APPEAL – INTERFERENCE WITH CONCURRENT FINDING(S) OF FACT(S) – Instances where the Supreme Court will interfere with concurrent findings of fact(s) by Lower Courts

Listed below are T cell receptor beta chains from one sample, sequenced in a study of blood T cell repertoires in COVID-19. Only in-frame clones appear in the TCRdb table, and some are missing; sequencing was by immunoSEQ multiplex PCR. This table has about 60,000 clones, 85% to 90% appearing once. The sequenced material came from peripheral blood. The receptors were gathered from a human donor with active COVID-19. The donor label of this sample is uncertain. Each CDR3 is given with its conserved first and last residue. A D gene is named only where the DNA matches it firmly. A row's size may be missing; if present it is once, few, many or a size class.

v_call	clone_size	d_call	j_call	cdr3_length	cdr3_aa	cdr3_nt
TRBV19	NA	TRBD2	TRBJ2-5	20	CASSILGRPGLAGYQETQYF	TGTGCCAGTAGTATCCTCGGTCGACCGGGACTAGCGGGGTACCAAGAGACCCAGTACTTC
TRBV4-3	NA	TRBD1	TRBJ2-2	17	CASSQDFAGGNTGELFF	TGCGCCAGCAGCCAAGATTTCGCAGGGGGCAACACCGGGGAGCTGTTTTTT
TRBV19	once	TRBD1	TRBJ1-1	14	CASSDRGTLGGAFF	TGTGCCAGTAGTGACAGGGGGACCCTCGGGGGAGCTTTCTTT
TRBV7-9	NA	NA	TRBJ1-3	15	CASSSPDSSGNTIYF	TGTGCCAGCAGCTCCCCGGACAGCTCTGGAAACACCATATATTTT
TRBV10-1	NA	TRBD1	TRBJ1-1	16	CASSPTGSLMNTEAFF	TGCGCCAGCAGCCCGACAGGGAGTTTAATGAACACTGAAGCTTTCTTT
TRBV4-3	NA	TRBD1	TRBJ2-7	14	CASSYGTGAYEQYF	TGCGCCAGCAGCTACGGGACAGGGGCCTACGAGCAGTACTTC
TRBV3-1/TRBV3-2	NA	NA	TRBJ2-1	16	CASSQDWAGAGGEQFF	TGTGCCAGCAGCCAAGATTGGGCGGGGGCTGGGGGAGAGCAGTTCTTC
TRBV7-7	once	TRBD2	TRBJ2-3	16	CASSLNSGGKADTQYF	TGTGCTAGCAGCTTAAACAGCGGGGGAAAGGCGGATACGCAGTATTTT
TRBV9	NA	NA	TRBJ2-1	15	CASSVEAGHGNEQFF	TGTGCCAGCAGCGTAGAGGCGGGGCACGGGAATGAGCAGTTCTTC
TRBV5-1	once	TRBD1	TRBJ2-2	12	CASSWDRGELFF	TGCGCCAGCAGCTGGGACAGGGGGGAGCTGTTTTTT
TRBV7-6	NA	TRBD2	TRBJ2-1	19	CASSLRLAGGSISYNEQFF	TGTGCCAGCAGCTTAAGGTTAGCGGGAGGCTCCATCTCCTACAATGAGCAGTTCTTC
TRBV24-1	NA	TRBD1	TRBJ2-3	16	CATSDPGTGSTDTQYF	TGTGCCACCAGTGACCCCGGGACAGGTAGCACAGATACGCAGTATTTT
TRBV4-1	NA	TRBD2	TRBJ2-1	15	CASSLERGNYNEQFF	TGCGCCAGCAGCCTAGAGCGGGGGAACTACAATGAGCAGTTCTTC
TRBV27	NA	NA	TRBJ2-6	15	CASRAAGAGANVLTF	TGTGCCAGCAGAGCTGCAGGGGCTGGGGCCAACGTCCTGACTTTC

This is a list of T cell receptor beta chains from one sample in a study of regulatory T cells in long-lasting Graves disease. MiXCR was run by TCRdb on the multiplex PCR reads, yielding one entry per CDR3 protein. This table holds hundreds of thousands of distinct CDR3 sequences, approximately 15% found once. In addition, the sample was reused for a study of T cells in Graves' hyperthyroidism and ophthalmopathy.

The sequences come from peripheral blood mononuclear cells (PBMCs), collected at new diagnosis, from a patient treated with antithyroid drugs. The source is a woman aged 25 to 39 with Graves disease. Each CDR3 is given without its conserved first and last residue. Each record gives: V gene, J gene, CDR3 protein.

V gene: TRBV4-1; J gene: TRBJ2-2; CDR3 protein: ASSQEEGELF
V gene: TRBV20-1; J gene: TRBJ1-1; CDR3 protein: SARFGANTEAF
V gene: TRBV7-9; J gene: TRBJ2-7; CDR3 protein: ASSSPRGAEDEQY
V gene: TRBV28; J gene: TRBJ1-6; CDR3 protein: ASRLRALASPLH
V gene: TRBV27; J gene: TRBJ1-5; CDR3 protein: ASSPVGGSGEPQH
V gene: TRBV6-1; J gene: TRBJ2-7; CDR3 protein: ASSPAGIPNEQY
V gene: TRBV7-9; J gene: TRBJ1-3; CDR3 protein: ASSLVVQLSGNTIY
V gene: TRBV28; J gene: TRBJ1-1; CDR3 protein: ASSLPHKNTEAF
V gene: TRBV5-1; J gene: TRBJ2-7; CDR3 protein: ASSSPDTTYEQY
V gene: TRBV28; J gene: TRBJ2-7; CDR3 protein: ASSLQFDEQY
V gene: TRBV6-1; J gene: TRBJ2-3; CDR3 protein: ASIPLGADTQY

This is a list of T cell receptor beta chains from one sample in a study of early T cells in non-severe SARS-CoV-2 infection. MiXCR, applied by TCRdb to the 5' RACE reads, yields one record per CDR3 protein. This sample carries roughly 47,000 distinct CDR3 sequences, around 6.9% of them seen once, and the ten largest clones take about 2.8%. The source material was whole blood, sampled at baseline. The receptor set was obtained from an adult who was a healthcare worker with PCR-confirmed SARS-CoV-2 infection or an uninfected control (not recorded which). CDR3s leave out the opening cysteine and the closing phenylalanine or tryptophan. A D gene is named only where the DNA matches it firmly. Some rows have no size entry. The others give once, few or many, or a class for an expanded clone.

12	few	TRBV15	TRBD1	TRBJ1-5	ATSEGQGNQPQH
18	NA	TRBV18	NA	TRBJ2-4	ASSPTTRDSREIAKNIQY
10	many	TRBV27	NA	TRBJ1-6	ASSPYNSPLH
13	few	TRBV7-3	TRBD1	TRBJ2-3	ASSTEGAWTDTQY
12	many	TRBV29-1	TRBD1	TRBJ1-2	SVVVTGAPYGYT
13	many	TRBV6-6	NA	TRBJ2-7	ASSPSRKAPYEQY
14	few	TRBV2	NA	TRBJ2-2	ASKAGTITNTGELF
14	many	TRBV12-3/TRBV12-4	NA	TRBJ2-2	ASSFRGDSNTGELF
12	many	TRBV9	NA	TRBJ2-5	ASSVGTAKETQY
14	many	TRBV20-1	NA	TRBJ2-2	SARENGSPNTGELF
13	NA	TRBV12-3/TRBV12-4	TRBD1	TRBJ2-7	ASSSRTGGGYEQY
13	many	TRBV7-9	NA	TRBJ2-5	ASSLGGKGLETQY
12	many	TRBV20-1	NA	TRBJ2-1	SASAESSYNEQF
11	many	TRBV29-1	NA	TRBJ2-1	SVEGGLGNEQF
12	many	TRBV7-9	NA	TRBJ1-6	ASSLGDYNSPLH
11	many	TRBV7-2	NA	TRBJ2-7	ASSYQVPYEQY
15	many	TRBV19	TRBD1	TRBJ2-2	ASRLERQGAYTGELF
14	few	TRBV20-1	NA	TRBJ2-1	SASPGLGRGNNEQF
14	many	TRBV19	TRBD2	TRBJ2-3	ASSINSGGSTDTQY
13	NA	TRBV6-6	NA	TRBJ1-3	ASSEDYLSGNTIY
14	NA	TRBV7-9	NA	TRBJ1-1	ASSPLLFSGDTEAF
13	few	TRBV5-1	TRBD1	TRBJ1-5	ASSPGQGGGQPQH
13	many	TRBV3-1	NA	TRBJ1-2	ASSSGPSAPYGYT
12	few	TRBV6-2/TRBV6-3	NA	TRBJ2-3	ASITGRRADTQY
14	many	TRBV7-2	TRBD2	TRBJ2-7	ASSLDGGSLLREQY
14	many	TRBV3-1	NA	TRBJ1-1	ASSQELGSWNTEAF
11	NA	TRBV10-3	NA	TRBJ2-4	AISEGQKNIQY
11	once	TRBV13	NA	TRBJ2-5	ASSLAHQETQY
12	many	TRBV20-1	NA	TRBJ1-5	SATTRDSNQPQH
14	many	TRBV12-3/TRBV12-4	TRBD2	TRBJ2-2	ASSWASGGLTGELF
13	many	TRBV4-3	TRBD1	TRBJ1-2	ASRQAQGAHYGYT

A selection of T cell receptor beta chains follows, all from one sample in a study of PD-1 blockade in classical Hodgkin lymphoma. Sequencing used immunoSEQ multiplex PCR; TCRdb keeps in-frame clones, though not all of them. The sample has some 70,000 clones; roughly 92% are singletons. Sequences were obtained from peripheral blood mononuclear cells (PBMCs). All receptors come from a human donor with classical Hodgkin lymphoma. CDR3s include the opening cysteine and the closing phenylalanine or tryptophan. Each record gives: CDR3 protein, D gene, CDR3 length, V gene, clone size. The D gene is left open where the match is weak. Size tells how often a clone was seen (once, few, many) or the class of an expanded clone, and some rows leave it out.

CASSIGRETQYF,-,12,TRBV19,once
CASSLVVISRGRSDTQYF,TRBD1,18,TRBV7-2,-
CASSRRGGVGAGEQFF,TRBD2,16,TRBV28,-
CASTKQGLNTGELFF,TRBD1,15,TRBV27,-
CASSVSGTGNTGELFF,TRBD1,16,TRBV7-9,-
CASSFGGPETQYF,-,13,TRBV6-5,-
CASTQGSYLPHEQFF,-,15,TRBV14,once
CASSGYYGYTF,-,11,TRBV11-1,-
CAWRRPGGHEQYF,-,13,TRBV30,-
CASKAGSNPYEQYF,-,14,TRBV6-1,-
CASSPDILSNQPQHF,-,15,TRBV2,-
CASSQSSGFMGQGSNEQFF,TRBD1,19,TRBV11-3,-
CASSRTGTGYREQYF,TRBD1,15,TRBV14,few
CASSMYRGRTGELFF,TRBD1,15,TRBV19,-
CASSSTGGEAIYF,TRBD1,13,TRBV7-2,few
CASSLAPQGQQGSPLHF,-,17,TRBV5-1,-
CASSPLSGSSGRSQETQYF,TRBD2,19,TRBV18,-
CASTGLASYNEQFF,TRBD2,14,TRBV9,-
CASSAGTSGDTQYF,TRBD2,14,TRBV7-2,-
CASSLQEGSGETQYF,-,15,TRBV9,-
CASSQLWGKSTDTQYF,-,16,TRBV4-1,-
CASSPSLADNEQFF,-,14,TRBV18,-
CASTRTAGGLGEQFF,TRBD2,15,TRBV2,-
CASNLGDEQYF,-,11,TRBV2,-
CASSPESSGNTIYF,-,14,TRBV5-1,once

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The second issue for determination of this appeal, even at the risk of repetition is whether the lower Court was right to have relied on the judgment of the trial Court to uphold the conviction and sentence of the Appellant for criminal breach of trust and cheating having regard to the evidence. I wish to state straight away that the lower Court relied on the judgment of the High Court and not the judgment of the trial Chief Magistrate, since the appeal to it was from the decision of the High Court. Be that as it may, the complaint here is whether the prosecution did establish its case beyond reasonable doubt as to warrant a conviction for cheating and criminal breach of trust contrary to Sections 322 and 312 of the Penal Code. I have reproduced the provision of these sections of the Penal Code elsewhere in this judgment. Mrs. Sokari Davies, the prosecution’s first witness testified as follows:- “I met the accused Person in 2005. He was introduced to me as a consultant in wild animals by a friend, Roland Ahmed who claimed that the accused is his friend that could supply wild animals to us. So when the need arose, l told my commissioner then about him and the commissioner and I invited him during a conference we came to attend in Abuja at Ladi Kwali Hall of Sheraton Hotel. He come to us and we discussed with him about wild animals we wanted him to supply to us.” In his evidence in chief, the Appellant told the Court that he is a veterinarian and that he holds HND from the College of Agriculture and Animal Science Kaduna. In all this, no one gave evidence that the Ministry of culture and tourism, Rivers State was deceived and fraudulently induced to deliver the three million five hundred thousand naira to the Appellant. Mr. Roland Ahmed who was alleged to have introduced the Appellant as dealer in wild animals was not called as a witness to deny that the Appellant was not a veterinarian and never embarked on supply of wild animals as a business. Since there is no evidence of deceit on the part of the Appellant, the trial Court was wrong in finding him guilty of the offence of cheating. Although it is not in the character of the Supreme Court to interfere with concurrent decisions of two or three lower Courts, however where such decision is unreasonable and cannot be supported by evidence and the law, this Court has a duty to interfere in order to meet the ends of justice. I am of the firm view that the lower Court acted in error, when it affirmed the decision of the Kaduna State High Court which in turn affirmed the decision of the Chief Magistrate’s Court which found the Appellant guilty of the offence of cheating.” per GALUMJE, J.S.C. in THEOPHILUS KURE v. COMMISSIONER OF POLICE (2020-LCER-39163-SC) at p. 17 – p. 19

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